The Freedonia Group recently released research suggesting that decking material demand is on track to reach 3.5 billion lineal feet in the next three years. That’s a 2.4 percent annual rise from 2015 through 2018, which totals around $6.5 billion.
It’s not surprising that from 2008-2013, the demand for decking materials was subpar at best given the housing bubble burst and Great Recession. The installation of new decks and upgrading of others was put on hold as Americans scrambled to simply keep their houses and jobs (let alone improve upon them).
However, it wasn’t just the shaky economy that led to a pause in decking materials. There was also a tougher lending economy, so homeowners who would otherwise take out a loan to improve their home were left out in the cold. It was tough to get a loan, the rates weren’t great, and many homeowners chose to wait awhile before installing decks.
However, recently the residential building construction industry has been thriving. This means more demands for quality decks, and it’s estimated that this trend will continue. Decks are a fantastic way to optimize a home’s value, add a place for rest and relaxation, and gives a boost to curb appeal. In particular, plastic and wood-plastic composite materials are slated to be the most popular.
According to Matt Zielenski, an analyst with Freedonia, “Consumers will increasingly opt for these products because of their low maintenance requirements and long lifespans.” For many homeowners, installing a deck can easily last a lifetime assuming proper care, maintenance and repairs are upheld. This makes choosing durable materials a must.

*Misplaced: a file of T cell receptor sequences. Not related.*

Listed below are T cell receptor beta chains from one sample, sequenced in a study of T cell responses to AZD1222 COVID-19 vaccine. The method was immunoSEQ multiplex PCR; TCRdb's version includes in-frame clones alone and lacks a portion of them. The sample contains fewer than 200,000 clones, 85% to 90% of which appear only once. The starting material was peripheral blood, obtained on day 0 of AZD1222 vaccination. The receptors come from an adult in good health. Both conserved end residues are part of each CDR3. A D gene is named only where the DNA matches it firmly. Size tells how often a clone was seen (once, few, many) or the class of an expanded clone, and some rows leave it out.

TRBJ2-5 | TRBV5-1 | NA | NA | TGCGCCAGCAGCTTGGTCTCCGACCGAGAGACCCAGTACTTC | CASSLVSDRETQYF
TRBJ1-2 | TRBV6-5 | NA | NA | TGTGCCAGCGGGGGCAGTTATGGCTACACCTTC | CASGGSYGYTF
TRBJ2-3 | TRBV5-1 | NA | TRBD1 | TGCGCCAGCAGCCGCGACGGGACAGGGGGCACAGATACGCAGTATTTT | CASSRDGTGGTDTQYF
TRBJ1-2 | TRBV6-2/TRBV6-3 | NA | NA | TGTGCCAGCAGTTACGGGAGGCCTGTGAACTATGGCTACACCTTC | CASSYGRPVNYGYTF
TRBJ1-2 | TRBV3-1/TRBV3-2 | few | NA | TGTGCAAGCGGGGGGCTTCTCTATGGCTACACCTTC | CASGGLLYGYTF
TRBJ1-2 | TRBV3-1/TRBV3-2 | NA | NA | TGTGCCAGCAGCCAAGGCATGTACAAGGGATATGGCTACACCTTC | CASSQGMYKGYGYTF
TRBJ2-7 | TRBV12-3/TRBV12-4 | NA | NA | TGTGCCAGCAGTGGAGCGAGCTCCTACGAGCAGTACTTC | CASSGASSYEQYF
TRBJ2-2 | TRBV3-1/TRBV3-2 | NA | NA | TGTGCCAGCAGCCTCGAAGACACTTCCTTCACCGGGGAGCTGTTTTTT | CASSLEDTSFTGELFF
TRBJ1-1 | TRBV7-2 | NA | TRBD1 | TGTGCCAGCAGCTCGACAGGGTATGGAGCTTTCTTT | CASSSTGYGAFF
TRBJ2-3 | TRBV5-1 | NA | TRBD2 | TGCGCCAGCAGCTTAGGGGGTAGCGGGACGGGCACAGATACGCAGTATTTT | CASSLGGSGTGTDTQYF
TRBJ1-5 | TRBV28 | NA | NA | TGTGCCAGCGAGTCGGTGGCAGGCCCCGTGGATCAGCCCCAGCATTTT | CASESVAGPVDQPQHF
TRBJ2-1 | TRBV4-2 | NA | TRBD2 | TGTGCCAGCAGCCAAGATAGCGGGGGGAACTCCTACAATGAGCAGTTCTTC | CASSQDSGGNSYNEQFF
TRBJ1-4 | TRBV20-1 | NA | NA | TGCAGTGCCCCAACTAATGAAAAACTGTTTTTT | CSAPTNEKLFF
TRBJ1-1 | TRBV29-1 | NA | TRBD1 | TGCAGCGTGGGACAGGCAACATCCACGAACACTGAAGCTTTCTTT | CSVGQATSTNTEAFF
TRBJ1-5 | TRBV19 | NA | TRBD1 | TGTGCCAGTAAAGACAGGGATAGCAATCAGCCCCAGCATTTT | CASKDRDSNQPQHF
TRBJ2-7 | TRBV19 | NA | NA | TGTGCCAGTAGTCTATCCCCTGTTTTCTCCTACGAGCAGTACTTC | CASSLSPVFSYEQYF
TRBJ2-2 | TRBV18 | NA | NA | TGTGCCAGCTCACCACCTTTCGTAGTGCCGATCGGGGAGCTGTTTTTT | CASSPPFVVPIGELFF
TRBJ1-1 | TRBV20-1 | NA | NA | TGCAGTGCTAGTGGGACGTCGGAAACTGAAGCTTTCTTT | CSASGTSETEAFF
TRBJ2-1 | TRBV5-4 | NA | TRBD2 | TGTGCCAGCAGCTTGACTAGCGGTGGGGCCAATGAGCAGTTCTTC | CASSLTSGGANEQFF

What’s on Deck
Freedonia estimates that the overall demand for plastic decking will surge to the tune of double digits for at least the next three years. Consumers are looking closer at PVC decking, which looks like wood at first blush complete with the same type of natural grains and textures. However, there are no issues with warping, wood rot or having to seal a porous material every year.
The analysts also expect composite lumber to enjoy a revival, especially now that capstock-coated decking is an option. It looks like wood but offers optimal protection against the elements. Less degradation, mold and general wear and tear wood isn’t privy to. However, that doesn’t mean genuine wood decking has retired—it’s still supposed to be the most in demand in terms of value and volume (but it’ll grow a little slower).
Last year, the residential market was the demographic that most demanded decks. In fact, 60 percent of all deck sales were routed towards the residential industry. It will continue to grow according to Freedonia, but the commercial market for decking will also get bigger.
For those interested in installing or upgrading their deck, spring is the perfect time to schedule installation but shopping can begin in the winter. It’s often easier and more cost effective for installation during warmer weather so contractors (or you) aren’t battling the cold, rain and snow. Getting a deck installed just in time for BBQ season (or house selling season) is perfect timing.